Twenty-fifth Sunday in Ordinary Time (September 23rd, 2018)

The Church’s first scripture for today is an excerpt from the Old Testament Book of Wisdom. The Book of Wisdom is from a section of the Old Testament that is called “wisdom literature” and the purpose of these texts is to exhort and to persuade. Wisdom is presented as a divine gift that perfects merely human knowing- it is a grace through which one comes to understand what God intends and what God wants, and through this understanding one comes to deep and profound insights regarding the meaning and purpose of our existence.

This particular section from the Book of Wisdom presents both an insight about the human condition and a prophecy. The insight about the human condition is that humanity tends, because of sin, to reject and refuse what is good, preferring to exercise our willfulness and attain our desires even when doing so harms ourselves and others. This tendency subverts all attempts to “save” ourselves. Sin is a refusal of God’s will and purposes for our lives, and the lesson in this morning’s scripture from the Book of Wisdom is that humanity has a tendency to stumble when it comes to not only knowing God’s will and purposes, but also doing what God intends- in fact, more often than not, defiantly refuse what God wants, protesting that we know better.

The other lesson is a prophecy, a foreshadowing of what will happen to God when he reveals himself in Christ. Rather than acceptance and love, God in Christ will encounter in us opposition and refusal, and not only those, but also violence and scorn.

This is a sad fact that haunts the revelation of the Gospel and casts shadows into its light. As the Gospel of John attests “he (meaning God) came to his own and they knew him not”- meaning that his revelation was met with our refusal.

The lesson in this for us is that this refusal continues even in us for even in the most devout there is a dark part of our souls that says no to Christ, that meets his overtures, his will, with rejection, even scorn. We may keep that part our ourselves under wraps, hiding it behind a screen of piety or curtain of virtue, but the “no”, the refusal is there.

Our second scripture from the Letter of James supports and enhances the insight from the Book of Wisdom regarding the human condition. Divine Wisdom indicates a purpose for us that is contrary to the self-striving of our egos and the rapacious manner we so often pursue our desires. The assessment of the Letter of James is harsh, unyielding, and it is echoed in the great insight of the Apostle Paul that the good we should do we don’t and the evil that we should refuse, we seek to accomplish.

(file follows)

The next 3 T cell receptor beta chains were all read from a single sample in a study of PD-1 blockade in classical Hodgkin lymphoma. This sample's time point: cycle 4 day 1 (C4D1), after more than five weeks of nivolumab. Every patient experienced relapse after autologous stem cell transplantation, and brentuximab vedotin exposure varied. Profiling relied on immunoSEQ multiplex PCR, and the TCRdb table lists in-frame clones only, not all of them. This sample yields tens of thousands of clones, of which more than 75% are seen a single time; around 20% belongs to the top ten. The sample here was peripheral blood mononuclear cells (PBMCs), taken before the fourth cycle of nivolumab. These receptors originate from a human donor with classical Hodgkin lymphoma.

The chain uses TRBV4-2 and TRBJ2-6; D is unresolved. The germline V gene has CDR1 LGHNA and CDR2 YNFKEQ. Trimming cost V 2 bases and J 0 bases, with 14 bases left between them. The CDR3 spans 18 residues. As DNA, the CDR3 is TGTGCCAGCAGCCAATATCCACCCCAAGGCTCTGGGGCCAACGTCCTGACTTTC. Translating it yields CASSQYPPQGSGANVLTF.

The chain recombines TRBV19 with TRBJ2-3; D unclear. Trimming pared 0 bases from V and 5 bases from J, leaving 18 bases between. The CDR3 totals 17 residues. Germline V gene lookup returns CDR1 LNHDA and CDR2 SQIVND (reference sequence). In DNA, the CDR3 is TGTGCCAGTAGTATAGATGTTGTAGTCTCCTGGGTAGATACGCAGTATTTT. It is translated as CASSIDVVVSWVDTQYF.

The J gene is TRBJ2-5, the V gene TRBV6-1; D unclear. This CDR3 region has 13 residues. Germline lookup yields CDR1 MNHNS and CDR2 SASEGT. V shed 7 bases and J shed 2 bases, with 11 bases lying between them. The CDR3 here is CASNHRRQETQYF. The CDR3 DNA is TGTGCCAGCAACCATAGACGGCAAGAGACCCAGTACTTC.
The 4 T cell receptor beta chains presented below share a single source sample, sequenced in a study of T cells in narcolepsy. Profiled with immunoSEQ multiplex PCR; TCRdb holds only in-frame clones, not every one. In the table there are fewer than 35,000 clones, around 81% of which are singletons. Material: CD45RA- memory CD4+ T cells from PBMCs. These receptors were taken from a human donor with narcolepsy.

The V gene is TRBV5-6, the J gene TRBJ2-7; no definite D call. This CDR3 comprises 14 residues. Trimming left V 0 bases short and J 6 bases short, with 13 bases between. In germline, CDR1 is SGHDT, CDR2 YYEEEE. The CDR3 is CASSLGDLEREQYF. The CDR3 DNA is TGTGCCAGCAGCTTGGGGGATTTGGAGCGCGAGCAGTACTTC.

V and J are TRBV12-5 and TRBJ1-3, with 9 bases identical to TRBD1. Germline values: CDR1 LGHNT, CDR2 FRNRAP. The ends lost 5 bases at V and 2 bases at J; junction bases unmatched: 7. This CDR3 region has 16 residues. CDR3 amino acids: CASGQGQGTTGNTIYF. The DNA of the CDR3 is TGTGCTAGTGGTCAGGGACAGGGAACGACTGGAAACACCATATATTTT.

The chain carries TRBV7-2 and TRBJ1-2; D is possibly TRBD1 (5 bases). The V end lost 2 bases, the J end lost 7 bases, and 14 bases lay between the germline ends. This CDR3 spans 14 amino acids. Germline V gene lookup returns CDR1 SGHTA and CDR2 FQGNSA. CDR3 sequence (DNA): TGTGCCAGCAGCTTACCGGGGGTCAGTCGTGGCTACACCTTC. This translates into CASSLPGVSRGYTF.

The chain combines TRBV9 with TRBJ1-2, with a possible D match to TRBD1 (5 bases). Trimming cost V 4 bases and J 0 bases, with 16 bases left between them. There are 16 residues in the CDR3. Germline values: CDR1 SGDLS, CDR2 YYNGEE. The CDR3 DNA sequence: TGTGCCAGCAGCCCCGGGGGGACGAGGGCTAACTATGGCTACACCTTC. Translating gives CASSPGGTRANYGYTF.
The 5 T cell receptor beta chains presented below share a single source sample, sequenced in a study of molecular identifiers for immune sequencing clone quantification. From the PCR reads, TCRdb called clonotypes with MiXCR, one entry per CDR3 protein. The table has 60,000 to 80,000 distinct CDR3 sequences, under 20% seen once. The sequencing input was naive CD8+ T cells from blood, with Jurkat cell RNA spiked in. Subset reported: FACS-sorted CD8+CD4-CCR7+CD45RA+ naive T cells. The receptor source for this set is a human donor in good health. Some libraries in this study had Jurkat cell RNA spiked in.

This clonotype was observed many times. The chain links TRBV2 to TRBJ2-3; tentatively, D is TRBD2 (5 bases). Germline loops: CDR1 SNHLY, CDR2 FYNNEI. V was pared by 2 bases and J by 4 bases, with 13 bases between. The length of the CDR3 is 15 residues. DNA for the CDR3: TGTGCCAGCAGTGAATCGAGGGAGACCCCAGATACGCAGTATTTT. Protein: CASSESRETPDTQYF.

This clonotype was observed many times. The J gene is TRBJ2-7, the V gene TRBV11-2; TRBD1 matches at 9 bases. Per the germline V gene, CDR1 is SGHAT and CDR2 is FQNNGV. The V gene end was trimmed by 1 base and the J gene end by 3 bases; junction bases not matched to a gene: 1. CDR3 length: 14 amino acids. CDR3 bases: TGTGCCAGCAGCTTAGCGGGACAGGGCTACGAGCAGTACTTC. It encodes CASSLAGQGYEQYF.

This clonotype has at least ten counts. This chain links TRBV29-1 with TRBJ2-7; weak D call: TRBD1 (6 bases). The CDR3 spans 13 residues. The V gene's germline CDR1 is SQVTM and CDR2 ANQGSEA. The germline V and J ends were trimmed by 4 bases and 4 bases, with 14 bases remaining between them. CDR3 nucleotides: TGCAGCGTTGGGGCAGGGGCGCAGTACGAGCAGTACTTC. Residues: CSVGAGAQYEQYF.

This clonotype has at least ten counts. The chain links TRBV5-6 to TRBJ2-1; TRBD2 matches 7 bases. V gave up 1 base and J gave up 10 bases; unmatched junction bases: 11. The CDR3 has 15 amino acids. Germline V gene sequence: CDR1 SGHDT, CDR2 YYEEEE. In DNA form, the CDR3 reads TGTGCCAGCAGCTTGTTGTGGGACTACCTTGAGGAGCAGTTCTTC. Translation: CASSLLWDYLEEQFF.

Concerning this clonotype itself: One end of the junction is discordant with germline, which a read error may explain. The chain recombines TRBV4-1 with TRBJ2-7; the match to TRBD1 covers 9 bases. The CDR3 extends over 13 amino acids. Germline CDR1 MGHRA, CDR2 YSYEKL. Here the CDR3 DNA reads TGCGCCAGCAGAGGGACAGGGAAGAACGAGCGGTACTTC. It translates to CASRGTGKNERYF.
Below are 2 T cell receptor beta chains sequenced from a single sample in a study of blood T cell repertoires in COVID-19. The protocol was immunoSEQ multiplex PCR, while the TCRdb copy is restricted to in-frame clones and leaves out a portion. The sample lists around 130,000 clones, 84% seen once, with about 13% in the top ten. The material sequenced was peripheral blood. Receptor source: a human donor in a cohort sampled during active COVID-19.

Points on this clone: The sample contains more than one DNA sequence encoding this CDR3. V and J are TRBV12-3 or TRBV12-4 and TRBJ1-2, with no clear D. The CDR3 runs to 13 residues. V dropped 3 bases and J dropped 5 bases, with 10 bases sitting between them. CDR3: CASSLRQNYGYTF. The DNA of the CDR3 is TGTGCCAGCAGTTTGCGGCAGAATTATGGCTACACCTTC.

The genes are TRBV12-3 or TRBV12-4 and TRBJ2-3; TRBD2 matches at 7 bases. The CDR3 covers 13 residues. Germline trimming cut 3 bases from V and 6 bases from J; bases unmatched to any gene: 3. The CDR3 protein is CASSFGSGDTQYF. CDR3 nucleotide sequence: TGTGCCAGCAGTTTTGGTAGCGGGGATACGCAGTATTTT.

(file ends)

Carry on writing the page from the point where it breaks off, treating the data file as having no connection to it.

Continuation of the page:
The light the scriptures cast into the darkness of the human condition provoke in us the question of who or what can deliver us from the wicked tendencies within ourselves?

Our culture is not unique in that it proposes as the answer to this question strategies for self-improvement, techniques for overcoming the darkness within ourselves through acts of our own will. And this is not without merit, we can still choose what is good and align our decisions with what God wills, but the insight of scriptures is that this will inevitably fall short. We need more than a self-improvement program, we need a person, a divine person, who will, through his relationship with us, set us right.

This divine person is Jesus Christ, who reveals himself as being not just a teacher or philosopher, but a Lord and Savior. He is Lord because he is God and he is Savior because he alone can reach into the darkness and depth of our condition and impart light and healing from the inside.

I am speaking now of the great revelation, the great mystery of who the Lord Jesus really and truly is and why he matters. The Lord Jesus is God, the one, true God, who accepts for himself a human nature and lives a real, human life. He does this to contend with our refusals personally and meet us in our darkest moments face to face. He even goes into the furthest limits of our refusals, a revelation that happens through his passion and death, in which we see the unnerving truth of just what humanity is capable of, that we have in ourselves the capacity for such cruelty and violence and that even those seemingly closest to God can falter and fail in the most egregious ways!

But not only do we see in the cross of Jesus a dark image of ourselves, the confirmation of the insight about the human condition we heard today from the Book of Wisdom, but we also see the fulfillment of prophecy, a foreshadowing that comes to fulfillment- God in Christ enters into the darkness of our refusals and bears into that refusal his divine light. This is his mission. This is his purpose.